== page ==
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Figure 5. Normal active rendering. A healthy 3D active rendering of SPECT information, looking at areas of increased perfusion. Blue equals average perfusion, red equals the top 15% of perfusion, and white is the top 8%. A healthy active scan with HMPAO shows increased perfusion in the cerebellum.

It is important to know a patient's age when evaluating their SPECT study, because rCBF changes as humans grow older. As a result of reduced myelinization and efficiency, children tend to have higher levels of activity in the brain compared to older adults who typically have decreased levels of perfusion.

In clinical practice, one problem that has been noted with SPECT is the variability of the imaging gamma cameras and resulting variability in image quality. Image quality can be significantly improved with multi-headed cameras and fan beam collimators. Multiple organizations, including the ACR, ESNM and the Society of Nuclear Medicine and Molecular Imaging (31), have each published similar procedure guidelines for SPECT.

SPECT Has an Image Problem

One of the most commonly believed misconceptions about the clinical use of SPECT is that limited resolution restricts its value. In the early years of SPECT practice, single-headed cameras were utilized, producing low-resolution images, particularly in deep regions of the brain. For the past two decades however, sophisticated multi-headed gamma detectors with fan beam collimators have been available. According to George, multi-head SPECT camera resolution is comparable to PET at a much lower expense (32).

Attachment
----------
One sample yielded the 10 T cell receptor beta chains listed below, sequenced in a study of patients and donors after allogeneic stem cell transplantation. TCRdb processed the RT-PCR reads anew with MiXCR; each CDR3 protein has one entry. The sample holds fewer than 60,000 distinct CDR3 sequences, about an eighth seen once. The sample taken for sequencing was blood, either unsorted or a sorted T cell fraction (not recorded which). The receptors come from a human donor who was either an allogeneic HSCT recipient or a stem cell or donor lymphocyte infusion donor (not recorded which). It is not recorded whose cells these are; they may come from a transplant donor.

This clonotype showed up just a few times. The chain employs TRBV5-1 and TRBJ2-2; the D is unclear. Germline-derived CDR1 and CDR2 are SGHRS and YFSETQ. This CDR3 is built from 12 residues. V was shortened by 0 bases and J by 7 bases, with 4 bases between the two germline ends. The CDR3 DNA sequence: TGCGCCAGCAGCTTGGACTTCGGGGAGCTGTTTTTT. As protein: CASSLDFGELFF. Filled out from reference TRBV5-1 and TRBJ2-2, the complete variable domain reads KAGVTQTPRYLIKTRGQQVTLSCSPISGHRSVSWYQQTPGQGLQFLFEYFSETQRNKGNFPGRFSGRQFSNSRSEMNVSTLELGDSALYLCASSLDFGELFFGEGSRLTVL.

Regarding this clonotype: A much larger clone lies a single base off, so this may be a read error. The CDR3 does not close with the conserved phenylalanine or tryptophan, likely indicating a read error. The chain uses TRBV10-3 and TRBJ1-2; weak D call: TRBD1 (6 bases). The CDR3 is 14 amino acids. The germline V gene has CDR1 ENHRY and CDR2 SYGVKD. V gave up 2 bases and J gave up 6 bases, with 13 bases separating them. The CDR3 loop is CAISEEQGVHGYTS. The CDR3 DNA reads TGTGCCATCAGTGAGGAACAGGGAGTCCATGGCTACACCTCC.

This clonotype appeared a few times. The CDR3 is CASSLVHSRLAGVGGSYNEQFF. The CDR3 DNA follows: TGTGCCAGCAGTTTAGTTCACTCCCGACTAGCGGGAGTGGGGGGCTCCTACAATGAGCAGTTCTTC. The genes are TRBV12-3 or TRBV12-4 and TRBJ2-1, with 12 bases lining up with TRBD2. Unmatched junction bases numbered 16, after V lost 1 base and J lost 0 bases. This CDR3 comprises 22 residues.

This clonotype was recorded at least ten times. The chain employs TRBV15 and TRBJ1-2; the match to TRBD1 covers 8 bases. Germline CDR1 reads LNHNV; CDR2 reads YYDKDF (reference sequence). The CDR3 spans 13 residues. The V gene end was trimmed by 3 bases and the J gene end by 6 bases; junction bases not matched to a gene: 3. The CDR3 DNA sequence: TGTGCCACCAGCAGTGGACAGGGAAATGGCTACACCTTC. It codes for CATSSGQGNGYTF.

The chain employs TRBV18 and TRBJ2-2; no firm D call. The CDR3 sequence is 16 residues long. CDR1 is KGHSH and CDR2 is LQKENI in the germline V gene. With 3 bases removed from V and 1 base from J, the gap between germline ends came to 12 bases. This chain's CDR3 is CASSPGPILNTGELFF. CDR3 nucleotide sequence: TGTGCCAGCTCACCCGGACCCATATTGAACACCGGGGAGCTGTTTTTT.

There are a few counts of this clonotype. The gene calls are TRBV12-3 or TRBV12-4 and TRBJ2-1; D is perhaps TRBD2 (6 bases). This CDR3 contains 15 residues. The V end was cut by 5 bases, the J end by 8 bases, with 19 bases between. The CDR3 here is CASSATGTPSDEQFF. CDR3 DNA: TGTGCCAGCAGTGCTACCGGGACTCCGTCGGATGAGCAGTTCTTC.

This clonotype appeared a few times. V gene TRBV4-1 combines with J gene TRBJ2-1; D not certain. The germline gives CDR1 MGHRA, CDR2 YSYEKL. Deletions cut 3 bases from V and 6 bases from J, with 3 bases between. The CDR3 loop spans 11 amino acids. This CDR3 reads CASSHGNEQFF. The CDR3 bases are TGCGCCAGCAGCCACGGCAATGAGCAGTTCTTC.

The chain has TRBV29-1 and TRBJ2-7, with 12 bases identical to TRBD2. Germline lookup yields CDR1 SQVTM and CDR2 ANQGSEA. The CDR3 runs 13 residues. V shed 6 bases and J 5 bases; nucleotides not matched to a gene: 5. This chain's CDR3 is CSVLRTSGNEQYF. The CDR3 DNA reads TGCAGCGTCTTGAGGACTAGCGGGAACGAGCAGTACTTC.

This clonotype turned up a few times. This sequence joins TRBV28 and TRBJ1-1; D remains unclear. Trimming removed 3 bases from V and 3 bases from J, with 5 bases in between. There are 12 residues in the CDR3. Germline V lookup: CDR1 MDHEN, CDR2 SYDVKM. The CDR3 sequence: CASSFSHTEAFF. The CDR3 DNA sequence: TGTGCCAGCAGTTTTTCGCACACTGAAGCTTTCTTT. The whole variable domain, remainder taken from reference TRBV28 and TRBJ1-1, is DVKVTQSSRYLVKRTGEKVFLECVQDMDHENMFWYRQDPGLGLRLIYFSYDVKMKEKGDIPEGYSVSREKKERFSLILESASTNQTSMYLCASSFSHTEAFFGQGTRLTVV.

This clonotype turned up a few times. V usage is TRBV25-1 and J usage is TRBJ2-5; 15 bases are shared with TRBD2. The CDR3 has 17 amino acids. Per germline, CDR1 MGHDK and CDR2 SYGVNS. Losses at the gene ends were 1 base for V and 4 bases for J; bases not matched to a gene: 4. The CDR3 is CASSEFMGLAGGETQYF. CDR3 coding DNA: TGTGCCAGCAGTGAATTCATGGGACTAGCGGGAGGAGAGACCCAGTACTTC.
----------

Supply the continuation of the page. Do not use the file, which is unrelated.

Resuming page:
Another issue lies in the type of images provided by most nuclear medicine departments, namely they generate minute gray-scale coronal, sagittal, and horizontal SPECT slices (see Figure 6). These minuscule images are challenging to evaluate, including for nuclear clinicians who have years of experience. If radiologists or nuclear medicine departments provide images that clinicians find too difficult to interpret, those clinicians will consider the technology to be unhelpful. These challenges can be overcome with more advanced imaging options. For example, several manufacturers now provide software that produces three-dimensional image renderings—such as the images used in this article—that significantly enhance the images and make them far easier to interpret.

FIGURE 6
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Figure 6. Typical gray scale SPECT rendered transaxial sliced images.

Another area of criticism surrounding SPECT lies in the potential for radiation exposure, particularly in children. For one single brain SPECT scan, the average radiation exposure is ~0.68 rem, which is less than a head CT (0.90 rem), which is ordered tens of millions of times each year in the U.S., and similar to a bone scan (33). Head CTs and bone scans are commonly ordered for a number of medical conditions, such as head injuries or bone fractures, indicating that such exposure to radiation is considered acceptable in medical practice. The American Academy of Neurology guidelines for SPECT report it is a safe procedure (34). To put the level of radiation from SPECT into perspective, in the U.S, natural background radiation exposure is 0.293 rem on the coast, while in the mountains of Colorado it is 0.387 rem. A single SPECT study is about twice the radiation from that of the natural environment along with other incidental radiation exposure that comes from traveling by plane, as well as from computers, televisions, and other devices (35).